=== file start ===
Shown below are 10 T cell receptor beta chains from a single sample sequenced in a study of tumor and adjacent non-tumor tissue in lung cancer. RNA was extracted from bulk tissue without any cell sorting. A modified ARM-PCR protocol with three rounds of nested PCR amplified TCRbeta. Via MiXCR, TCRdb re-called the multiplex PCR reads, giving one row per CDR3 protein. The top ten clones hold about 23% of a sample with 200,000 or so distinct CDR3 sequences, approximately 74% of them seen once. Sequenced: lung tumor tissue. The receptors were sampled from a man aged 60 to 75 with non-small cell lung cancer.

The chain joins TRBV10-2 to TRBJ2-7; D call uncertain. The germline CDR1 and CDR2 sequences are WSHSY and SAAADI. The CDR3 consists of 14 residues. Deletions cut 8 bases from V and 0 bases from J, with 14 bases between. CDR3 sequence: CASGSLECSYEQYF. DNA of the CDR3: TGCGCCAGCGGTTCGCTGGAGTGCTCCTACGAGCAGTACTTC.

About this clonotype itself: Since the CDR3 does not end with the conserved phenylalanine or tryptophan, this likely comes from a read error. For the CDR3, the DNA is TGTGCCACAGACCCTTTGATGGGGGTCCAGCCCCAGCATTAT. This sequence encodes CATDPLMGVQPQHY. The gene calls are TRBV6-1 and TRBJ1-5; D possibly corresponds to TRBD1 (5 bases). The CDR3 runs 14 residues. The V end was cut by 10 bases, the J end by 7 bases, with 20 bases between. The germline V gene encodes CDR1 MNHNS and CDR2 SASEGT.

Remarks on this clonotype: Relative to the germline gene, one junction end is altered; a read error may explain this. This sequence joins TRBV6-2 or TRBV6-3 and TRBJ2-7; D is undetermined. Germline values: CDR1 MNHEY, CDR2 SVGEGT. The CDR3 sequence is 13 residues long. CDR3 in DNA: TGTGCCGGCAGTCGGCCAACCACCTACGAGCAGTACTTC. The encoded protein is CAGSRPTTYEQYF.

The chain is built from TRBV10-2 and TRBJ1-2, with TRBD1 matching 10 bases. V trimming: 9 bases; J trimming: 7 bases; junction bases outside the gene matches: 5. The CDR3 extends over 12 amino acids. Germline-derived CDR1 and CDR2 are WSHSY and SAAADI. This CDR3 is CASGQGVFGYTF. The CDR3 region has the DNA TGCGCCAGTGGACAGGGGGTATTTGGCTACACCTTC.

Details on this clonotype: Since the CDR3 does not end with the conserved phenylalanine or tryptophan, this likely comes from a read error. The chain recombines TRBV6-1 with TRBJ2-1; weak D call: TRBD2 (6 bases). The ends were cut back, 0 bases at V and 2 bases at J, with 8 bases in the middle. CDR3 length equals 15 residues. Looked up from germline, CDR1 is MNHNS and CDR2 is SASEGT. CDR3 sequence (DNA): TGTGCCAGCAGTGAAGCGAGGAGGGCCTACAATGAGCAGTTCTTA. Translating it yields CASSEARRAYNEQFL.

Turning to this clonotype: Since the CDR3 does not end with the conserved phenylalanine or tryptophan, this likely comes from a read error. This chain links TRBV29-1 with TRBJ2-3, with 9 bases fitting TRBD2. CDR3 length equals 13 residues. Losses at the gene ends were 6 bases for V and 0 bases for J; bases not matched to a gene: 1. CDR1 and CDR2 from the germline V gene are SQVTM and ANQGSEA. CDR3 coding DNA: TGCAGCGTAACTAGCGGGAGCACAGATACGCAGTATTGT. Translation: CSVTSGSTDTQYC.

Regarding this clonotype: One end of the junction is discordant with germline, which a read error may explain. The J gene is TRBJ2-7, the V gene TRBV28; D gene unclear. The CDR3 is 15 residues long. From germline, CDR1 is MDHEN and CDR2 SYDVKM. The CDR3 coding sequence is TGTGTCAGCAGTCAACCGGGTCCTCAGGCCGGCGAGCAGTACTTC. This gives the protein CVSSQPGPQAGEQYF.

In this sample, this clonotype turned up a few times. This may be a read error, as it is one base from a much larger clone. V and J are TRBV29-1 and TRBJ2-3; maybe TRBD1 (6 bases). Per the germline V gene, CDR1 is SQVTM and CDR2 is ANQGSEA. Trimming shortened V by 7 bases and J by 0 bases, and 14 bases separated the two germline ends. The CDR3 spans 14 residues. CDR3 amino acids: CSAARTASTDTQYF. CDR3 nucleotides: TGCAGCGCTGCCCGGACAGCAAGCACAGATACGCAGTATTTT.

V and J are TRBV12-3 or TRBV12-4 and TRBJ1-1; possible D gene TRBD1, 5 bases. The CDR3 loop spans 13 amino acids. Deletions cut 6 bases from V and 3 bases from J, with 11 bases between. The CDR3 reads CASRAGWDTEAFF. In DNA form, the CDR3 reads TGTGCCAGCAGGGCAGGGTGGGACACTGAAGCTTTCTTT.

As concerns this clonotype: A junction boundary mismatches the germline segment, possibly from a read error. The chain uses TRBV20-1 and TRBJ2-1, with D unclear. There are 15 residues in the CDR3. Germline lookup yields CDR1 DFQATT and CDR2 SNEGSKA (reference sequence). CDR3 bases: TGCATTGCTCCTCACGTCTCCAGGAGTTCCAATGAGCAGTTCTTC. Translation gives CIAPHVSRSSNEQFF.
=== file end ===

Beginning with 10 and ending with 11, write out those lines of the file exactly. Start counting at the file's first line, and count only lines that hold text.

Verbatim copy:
V and J are TRBV12-3 or TRBV12-4 and TRBJ1-1; possible D gene TRBD1, 5 bases. The CDR3 loop spans 13 amino acids. Deletions cut 6 bases from V and 3 bases from J, with 11 bases between. The CDR3 reads CASRAGWDTEAFF. In DNA form, the CDR3 reads TGTGCCAGCAGGGCAGGGTGGGACACTGAAGCTTTCTTT.

As concerns this clonotype: A junction boundary mismatches the germline segment, possibly from a read error. The chain uses TRBV20-1 and TRBJ2-1, with D unclear. There are 15 residues in the CDR3. Germline lookup yields CDR1 DFQATT and CDR2 SNEGSKA (reference sequence). CDR3 bases: TGCATTGCTCCTCACGTCTCCAGGAGTTCCAATGAGCAGTTCTTC. Translation gives CIAPHVSRSSNEQFF.